Finally if you’ve had enough of money and the markets for now, check out Bill Gates’ top five books of 2020.
Have a great weekend, and see you next week for our final posts of year.
Free financial advice: where to get help when you need it – Monevator
Don’t waste money buying expensive gifts – Monevator
From the archive-ator: ten reasons why houses are a better investment than shares – Monevator
Note: Some links are Google search results – in PC/desktop view you can click to read the piece without being a paid subscriber. Try privacy/incognito mode to avoid cookies. Consider subscribing if you read them a lot!1
Average house price up £15,000 since June, dwarfing average stamp duty saving – ThisIsMoney
£14bn Mastercard class action gets go-ahead from court – Guardian
Government urged to impose ‘wealth tax’ on millionaire households – ThisIsMoney
The Essex Boys: How nine traders hit a gusher with negative oil – Bloomberg
Bank of England explores easier options for getting a mortgage – Guardian
Pandemic or no pandemic, Vanguard investors are well-behaved to the point of indolence [From ‘How America Invests’, a US but relevant PDF] – Vanguard
Products and services
How will the EU travel ban affect Britons who have booked holidays? – Guardian
The Big Exchange launches a sustainable Junior stocks and shares Isa – Which
Sign-up to Freetrade via my link and we can both get a free share worth between £3 and £200 – Freetrade
Starling and Monzo eclipse high street giants in the Which? current account survey 2020 – Which
Fixer-upper homes for sale, in pictures – Guardian
Comment and opinion
How millenials became the burnout generation – Vox
The Swiss cheese model: avoiding single points of failure in a pandemic and life – Abnormal Returns
The singularity isn’t near, but why take the chance? – Finumus
Boredwalk – Humble Dollar
How to invest when you’ve already won the game – A Wealth of Common Sense
Five lessons from three years of early retirement – Can I Retire Yet?
Custom Indexing: The Next Evolution of Index Investing [Paper] – Patrick O’Shaughnessy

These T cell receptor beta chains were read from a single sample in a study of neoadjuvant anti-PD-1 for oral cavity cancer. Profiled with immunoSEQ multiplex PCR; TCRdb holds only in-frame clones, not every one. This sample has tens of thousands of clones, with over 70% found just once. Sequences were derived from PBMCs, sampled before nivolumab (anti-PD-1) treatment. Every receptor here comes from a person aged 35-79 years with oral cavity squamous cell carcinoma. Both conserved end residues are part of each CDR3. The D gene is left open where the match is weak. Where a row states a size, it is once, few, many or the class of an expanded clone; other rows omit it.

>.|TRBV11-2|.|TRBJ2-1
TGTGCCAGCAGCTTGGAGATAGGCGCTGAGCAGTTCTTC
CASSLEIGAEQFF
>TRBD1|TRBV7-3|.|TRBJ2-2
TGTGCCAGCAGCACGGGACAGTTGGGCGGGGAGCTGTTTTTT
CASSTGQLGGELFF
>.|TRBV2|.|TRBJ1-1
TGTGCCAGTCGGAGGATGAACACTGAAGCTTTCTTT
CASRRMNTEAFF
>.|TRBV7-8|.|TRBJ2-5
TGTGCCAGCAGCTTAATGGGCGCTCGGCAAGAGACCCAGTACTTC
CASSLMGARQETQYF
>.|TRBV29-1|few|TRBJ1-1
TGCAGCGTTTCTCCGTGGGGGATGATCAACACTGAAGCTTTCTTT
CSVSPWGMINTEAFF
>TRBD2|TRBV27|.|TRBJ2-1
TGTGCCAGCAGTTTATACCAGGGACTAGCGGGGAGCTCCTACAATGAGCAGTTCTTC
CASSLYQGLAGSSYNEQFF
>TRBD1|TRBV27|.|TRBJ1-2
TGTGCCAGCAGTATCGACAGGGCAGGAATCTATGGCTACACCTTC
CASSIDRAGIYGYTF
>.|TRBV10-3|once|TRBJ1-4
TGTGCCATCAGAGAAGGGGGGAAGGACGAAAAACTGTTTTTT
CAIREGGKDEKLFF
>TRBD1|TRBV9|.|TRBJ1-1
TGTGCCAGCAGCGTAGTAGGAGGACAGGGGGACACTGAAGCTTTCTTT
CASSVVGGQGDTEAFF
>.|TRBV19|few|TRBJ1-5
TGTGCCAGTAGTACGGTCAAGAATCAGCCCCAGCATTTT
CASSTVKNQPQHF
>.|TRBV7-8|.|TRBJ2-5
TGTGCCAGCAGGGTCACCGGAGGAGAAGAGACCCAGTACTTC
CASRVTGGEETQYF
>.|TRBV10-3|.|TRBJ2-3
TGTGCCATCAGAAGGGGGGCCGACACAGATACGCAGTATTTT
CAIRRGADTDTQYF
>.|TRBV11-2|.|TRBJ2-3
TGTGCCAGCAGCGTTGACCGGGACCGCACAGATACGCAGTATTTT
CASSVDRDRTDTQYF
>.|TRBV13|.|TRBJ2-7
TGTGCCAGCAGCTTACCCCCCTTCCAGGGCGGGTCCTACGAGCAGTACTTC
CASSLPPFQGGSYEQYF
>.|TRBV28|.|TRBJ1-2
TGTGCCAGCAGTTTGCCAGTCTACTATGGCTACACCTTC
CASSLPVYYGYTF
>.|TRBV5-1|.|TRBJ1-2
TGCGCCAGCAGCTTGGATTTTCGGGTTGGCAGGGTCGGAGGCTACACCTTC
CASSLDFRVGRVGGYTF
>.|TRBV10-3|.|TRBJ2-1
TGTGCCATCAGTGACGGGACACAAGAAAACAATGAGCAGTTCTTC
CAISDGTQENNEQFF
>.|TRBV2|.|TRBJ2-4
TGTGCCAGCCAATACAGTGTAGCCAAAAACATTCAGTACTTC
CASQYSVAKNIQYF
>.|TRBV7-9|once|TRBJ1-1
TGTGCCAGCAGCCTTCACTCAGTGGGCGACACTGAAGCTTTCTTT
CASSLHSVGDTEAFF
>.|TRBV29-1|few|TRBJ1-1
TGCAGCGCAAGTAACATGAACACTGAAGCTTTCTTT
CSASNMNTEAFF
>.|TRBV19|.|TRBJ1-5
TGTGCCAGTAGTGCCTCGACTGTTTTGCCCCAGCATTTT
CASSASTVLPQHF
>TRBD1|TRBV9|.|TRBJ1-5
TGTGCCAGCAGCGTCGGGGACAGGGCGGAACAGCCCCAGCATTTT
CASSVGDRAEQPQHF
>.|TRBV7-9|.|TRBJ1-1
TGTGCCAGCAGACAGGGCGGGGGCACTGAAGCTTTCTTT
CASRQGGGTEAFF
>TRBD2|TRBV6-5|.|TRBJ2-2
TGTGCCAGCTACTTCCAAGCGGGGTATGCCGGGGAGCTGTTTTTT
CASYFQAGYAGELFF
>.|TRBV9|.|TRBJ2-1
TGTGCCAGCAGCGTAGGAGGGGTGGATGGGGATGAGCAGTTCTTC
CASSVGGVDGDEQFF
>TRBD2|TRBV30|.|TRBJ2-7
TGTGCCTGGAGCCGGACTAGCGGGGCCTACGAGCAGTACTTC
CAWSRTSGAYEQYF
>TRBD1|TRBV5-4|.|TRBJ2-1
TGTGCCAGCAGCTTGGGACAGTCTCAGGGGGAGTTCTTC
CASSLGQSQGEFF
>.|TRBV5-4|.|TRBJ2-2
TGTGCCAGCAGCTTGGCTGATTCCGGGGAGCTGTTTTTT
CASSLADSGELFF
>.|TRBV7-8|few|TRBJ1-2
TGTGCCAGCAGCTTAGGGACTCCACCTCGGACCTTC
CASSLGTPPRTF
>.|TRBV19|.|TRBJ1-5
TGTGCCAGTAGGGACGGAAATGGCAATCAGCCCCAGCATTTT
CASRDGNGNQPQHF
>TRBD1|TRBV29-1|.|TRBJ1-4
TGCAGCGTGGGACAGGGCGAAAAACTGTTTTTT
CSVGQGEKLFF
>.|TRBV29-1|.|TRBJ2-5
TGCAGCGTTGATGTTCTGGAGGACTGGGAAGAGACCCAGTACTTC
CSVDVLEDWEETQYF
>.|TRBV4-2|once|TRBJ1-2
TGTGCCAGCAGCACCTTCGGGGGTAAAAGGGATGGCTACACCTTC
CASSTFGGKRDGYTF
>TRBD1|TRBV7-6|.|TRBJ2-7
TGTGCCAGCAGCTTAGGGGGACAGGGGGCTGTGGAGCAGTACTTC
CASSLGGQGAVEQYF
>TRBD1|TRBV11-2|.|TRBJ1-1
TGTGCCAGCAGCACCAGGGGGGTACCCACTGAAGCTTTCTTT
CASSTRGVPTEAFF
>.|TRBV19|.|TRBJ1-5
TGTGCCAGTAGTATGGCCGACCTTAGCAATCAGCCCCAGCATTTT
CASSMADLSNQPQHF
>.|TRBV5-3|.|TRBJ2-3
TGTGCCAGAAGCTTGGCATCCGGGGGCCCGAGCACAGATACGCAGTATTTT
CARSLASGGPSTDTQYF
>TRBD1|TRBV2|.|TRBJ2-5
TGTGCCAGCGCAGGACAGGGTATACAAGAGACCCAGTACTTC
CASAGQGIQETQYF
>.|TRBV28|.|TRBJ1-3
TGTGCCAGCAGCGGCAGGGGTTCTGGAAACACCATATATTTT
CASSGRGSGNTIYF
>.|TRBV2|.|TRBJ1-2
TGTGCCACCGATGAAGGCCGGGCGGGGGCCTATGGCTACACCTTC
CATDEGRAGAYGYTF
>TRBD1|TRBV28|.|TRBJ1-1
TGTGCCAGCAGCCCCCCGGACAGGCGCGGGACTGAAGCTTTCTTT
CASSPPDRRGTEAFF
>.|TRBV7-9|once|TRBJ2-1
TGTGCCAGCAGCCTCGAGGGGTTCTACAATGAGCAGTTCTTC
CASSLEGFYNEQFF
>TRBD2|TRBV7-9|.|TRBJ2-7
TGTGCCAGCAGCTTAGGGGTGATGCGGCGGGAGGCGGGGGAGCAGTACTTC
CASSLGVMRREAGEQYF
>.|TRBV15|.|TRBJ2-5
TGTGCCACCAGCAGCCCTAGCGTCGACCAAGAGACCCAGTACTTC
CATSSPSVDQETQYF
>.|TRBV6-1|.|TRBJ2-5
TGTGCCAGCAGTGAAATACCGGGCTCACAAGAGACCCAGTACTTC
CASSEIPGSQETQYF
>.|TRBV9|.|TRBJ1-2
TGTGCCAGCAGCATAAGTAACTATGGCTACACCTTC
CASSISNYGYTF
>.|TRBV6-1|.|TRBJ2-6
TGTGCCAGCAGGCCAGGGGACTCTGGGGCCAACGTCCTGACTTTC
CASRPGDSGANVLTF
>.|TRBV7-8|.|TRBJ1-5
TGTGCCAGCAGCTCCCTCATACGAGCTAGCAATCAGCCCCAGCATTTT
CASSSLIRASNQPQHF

Who can investors listen to when everybody is wrong? – Bloomberg Newswire
Independent Women: Investing in British Railways, 1870-1922 [Research] – Alpha Architect
Treasury market expects higher inflation. Will hard data follow? – Capital Spectator
Grab your gold: inflation is coming – MoneyWeek
Though UK shops are offering early festive discounts in battle for survival… – BBC
…while supermarket prices just fell into deflation for first time in 14 months – The Grocer
Can the energy and resources sectors protect against inflation? – What Investment
Exxon: inflation hedge plus an 8% payout – Forbes
Naughty corner: Active antics
Timeless advice for stock market speculators from the early 1900s – Novel Investor
Are you a permabear? 12 questions to ask yourself – All Star Charts
It’s a party – The Irrelevant Investor
We had the vaccine the whole time – The New Yorker
Scientists warn against Christmas gatherings in UK, despite relaxed rules – Guardian
The FDA’s green light for the Pfizer vaccine might tank trials of alternatives – Wired
Oxford vaccine to be combined with Sputnik jab for a trial – Guardian
Broken Britain’s Bonkers Brexit
On Brexit, the Tories have fallen prey to magical thinking [Search result] – FT
A reminder that Brexit as-sold was always a laughably delusional fantasy: Day 3 in the Big Brexit House [From 2016] – Monevator
Ex Australian PM warns ‘Australia deal’ is not what Britain would want [It’s just no-deal rebranded, anyway] – Guardian
Boris Johnson’s ‘charm’, like a trolley in a supermarket car park, has its limits – Guardian
Kindle book bargains
Don’t have a Kindle? Buy one – they’re great!
Amazon FBA Step-By-Step: A Beginners Guide To Selling On Amazon – £0.99 on Kindle
Make Your Bed: 10 Life Lessons from a Navy SEAL by William McRaven – £1.99 on Kindle
Influence: The Psychology of Persuasion by Robert Cialdini – £1.99 on Kindle
Bean Counters: The Triumph of the Accountants and How They Broke Capitalism by Richard Brooks – £1.19 on Kindle
Off our beat
If Proust ate Pringles – on memory, loss, and the persistence of Heineken – Good Beer Hunting
Bob Dylan has sold the rights to all his songs to Universal Music for at least $200m – BBC
The modern world has finally become too complicated for any of us to understand – One Zero
How we met: ‘I’d hear the noise of the fax machine and be excited to see if it was her’ – Guardian
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- Note: This quote doesn’t come from this excellent biography.